We don’t appreciate Buster Posey enough. His trophy case includes three World Series rings, a Rookie of the Year award, an MVP, four All-Star appearances, three Silver Sluggers, and a Gold Glove. His statistical record is equally impressive — a .306/.372/.475 line for a 135 OPS+ — and he’s also the best defensive catcher in baseball. Lots of people can hit big league pitching, but only a select few can do it while spending 120 games a year behind the plate. By any objective standard, the 30-year-old dog enthusiast is the best catcher in the game.
Apart from Mike Trout and Clayton Kershaw — and really, all baseball arguments should come with a built-in caveat for those two — no other position has such a clear-cut best player. But while Posey towers above other catchers like Trout towers above other center fielders, he’s not on Trout’s level as a player. Posey’s in a class with the likes of Josh Donaldson, who doesn’t stand out from other third basemen the way Posey stands out from other catchers.
That obvious superiority is partially a function of the difficulty of the position, but we’re also in something of a dry spell for quality catchers, even by the standards of the game’s most demanding position.
If you’re not familiar with the defensive spectrum, it’s a pretty intuitive concept. Some defensive positions are harder to play than others, which means offensive expectations are higher for players at easier positions. Easier defense means more players can play those positions competently, which means those positions can draw from a larger pool of potential hitting talent. The spectrum has evolved over time, but generally it goes something like this, from easiest to hardest:
DH, first base, left field, right field, third base, second base, center field, shortstop, catcher, pitcher. The average big league catcher hit .243/.310/.393 last year, while the average first baseman hit .259/.338/.453.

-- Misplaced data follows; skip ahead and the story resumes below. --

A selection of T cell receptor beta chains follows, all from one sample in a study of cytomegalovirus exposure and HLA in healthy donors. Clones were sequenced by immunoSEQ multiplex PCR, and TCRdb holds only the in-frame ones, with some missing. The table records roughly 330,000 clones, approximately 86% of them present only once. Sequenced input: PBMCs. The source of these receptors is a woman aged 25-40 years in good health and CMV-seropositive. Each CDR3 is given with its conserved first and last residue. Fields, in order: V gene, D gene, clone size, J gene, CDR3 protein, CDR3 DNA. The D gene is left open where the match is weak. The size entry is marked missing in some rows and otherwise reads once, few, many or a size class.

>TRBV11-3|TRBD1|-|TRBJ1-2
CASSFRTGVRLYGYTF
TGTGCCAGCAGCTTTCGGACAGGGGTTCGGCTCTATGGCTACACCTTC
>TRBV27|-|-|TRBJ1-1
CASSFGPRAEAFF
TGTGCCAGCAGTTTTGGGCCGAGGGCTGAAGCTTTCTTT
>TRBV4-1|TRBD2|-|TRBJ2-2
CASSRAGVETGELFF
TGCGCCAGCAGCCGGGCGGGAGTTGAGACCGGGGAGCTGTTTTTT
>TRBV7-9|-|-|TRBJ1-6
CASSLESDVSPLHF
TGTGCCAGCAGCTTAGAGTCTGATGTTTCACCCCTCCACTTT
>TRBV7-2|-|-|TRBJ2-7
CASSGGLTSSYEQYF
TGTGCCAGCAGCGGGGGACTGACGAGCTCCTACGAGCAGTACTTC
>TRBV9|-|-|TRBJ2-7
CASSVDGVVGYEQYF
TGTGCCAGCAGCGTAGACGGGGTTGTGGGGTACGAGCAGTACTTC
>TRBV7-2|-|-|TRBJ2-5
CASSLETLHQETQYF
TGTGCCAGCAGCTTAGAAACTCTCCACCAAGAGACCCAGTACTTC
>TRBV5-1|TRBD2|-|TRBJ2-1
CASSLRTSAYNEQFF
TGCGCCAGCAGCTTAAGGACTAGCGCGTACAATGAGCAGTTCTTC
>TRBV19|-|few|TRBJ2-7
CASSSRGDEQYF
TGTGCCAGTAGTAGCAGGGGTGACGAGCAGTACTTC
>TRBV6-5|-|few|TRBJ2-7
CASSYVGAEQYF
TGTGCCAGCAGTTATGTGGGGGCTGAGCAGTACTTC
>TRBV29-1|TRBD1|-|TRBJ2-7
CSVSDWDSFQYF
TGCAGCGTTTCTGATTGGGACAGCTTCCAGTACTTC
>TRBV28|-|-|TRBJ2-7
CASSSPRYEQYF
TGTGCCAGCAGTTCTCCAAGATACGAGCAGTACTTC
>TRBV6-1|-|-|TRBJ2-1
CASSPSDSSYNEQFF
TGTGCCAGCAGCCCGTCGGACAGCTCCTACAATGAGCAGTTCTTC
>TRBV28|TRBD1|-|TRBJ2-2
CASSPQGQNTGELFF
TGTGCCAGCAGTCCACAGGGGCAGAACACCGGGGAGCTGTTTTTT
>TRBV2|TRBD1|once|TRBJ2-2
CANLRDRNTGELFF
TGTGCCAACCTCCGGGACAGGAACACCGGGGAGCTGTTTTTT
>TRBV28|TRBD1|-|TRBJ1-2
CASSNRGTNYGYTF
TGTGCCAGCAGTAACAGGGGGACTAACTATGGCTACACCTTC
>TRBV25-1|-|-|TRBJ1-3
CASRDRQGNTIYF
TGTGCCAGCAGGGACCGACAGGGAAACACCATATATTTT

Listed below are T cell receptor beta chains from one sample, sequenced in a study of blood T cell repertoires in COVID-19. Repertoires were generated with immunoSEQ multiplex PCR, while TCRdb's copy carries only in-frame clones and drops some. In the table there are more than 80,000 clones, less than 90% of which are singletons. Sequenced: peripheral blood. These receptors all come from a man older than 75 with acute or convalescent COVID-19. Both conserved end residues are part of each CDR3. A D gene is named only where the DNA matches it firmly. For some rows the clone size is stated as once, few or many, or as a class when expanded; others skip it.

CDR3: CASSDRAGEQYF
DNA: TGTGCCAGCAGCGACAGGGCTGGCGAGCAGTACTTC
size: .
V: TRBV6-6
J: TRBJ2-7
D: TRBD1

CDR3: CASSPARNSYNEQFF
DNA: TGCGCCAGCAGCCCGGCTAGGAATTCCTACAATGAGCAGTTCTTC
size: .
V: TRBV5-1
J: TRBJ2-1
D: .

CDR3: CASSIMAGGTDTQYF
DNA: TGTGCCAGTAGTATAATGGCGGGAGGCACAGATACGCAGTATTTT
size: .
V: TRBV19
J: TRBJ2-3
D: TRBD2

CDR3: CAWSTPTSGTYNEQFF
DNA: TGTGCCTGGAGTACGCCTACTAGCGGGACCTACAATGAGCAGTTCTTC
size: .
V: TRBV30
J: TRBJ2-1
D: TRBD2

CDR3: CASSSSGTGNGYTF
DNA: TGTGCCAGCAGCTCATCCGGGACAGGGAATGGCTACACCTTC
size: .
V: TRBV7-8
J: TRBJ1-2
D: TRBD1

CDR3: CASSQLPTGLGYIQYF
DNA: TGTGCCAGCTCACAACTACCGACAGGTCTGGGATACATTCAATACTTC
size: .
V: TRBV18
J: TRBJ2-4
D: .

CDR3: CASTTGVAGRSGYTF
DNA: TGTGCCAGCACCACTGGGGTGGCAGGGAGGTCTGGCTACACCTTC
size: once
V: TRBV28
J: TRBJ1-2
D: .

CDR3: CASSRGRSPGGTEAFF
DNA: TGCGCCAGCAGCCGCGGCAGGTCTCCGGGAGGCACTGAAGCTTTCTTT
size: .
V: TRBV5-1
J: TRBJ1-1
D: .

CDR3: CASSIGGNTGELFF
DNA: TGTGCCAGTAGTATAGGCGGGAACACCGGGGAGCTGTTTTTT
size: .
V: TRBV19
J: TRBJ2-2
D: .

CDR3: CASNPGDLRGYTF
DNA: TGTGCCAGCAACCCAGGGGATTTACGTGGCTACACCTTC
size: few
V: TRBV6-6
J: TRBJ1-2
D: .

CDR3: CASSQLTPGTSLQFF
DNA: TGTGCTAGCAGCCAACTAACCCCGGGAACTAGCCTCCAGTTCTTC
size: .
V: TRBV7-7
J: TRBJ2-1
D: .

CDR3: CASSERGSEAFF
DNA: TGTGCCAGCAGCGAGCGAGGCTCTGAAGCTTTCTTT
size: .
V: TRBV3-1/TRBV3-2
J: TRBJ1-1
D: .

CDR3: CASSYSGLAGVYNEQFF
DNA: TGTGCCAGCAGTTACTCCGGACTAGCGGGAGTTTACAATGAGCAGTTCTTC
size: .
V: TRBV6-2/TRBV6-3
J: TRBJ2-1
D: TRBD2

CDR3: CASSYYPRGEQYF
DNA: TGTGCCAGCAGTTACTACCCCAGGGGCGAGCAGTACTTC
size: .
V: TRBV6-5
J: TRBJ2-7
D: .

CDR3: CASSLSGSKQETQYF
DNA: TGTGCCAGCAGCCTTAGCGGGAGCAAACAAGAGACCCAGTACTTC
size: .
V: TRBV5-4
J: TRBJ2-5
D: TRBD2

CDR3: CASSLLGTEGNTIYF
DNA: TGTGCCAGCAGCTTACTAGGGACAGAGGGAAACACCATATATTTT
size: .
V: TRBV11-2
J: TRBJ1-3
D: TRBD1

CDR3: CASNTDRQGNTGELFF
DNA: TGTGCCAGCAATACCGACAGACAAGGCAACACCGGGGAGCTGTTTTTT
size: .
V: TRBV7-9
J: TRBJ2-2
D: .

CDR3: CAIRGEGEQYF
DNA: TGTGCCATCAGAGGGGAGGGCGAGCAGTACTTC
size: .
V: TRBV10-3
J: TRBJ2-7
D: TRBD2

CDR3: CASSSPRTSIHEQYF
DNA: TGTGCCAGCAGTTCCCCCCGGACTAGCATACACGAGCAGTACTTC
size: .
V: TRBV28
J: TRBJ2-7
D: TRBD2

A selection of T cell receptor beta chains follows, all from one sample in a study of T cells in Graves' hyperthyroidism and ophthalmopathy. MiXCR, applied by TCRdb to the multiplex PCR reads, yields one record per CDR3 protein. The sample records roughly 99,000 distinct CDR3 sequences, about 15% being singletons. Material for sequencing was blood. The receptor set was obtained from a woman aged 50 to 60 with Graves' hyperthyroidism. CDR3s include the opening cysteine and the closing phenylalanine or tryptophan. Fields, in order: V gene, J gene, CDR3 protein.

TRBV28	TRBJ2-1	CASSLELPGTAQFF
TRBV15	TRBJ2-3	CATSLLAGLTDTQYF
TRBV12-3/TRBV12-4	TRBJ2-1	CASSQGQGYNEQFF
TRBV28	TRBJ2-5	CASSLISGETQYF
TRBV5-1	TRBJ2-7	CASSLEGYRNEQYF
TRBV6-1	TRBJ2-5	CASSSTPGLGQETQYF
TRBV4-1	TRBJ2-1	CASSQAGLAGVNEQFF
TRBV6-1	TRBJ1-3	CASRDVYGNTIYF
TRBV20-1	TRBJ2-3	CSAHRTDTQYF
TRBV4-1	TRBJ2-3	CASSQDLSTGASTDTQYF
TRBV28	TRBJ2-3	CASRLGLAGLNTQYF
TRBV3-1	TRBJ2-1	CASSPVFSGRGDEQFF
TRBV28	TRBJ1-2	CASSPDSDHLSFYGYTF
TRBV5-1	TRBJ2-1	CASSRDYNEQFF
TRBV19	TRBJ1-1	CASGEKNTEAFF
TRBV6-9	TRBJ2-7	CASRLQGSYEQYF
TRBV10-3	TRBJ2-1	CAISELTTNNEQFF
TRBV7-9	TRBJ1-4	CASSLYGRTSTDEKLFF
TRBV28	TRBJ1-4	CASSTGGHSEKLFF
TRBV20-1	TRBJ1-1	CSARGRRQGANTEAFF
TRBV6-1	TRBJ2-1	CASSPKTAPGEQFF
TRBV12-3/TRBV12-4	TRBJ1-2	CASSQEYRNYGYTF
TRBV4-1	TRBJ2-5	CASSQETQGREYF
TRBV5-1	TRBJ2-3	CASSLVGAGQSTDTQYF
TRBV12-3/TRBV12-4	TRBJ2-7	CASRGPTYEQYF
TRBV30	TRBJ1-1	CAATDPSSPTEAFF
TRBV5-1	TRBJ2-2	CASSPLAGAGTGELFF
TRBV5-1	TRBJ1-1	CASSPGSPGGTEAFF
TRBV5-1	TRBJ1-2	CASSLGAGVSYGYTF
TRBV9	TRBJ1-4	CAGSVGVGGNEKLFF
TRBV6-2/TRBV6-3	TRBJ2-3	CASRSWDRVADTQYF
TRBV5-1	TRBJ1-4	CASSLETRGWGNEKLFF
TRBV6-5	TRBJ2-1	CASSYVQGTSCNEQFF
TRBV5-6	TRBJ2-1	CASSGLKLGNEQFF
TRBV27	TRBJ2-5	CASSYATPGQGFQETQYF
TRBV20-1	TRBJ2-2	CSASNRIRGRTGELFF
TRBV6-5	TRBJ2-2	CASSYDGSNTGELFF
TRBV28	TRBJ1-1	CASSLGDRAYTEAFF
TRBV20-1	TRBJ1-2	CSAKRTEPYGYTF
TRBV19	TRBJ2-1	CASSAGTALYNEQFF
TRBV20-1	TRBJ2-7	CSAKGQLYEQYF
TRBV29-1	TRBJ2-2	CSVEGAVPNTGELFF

You see the wear and tear of a catcher’s defensive duties on a daily basis, in the form of foul tips off the mask, or spiked curveballs that bounce off the plate and hit the catcher in places his gear doesn’t quite cover. There’s the discomfort of wearing a plastic-and-foam suit of armor for three hours in the summer sun five or six days a week, and the sheer physical toll of squatting, standing, then squatting again 200 times a game. Other ballplayers spend their time on normal-looking athletic actions. They stand, they sit, they run, they jump, they throw, they fall down, they get back up. Catchers do all of that, plus their default position makes your knees and thighs sore just to look at. There’s a reason starting catchers get 20 or 30 extra days off by default.
Almost every big league position player was, at one point in his life, either a catcher, a shortstop, or a center fielder — they were the best kids on their youth teams, so they played the most important positions. As they age, those players reach a level of play where they can’t hack it up the middle, or they grow into bodies that are too big for up-the-middle positions, or they get old and slow and move to a corner. Donaldson and Bryce Harper are former amateur catchers, Alex Rodriguez moved from shortstop to third base in his late 20s, and first base and the outfield corners are full of guys who once played up the middle but don’t have the legs anymore, from Andrew McCutchen to Mike Napoli.
The defensive decline doesn’t just bump catchers one spot on the spectrum. When they fall off the position, they often go all the way down to first base, like Napoli and Joe Mauer did, because years of erosion made them unable to run fast enough to play shortstop or center field, if they ever could in the first place.
Other positions lose talent, too, but then they usually get restocked. Right field will lose players to first base as guys move down the spectrum, but right field will also gain players as center fielders eventually get moved to a corner. Ex-catchers get fed into the player pool at other positions, but no other position mints new catchers from its big league rejects.
Since the start of the 2015 season, only 12 players have played at least 50 percent of their games at catcher and produced three or more bWAR. That’s not a high bar — three wins over two seasons is either one really good year or two below-average but still playable years. Over that time, 24 third basemen, 20 shortstops, and 18 center fielders have gotten to three wins. It’s just really tough to catch in the big leagues.
Good catching hasn’t always been this hard to find. From 2013–14, 16 catchers produced 3.0 WAR or more; from 2010–11, 18; from 2004–05, 15; from 1992–93 and 1996–97, 15, despite there being fewer starting catching jobs to go around. In 2000 and 2001, only 11 catchers produced 3.0 WAR, but four of them produced 7.5 WAR or more, and over the past two years, only Posey’s even gotten to six.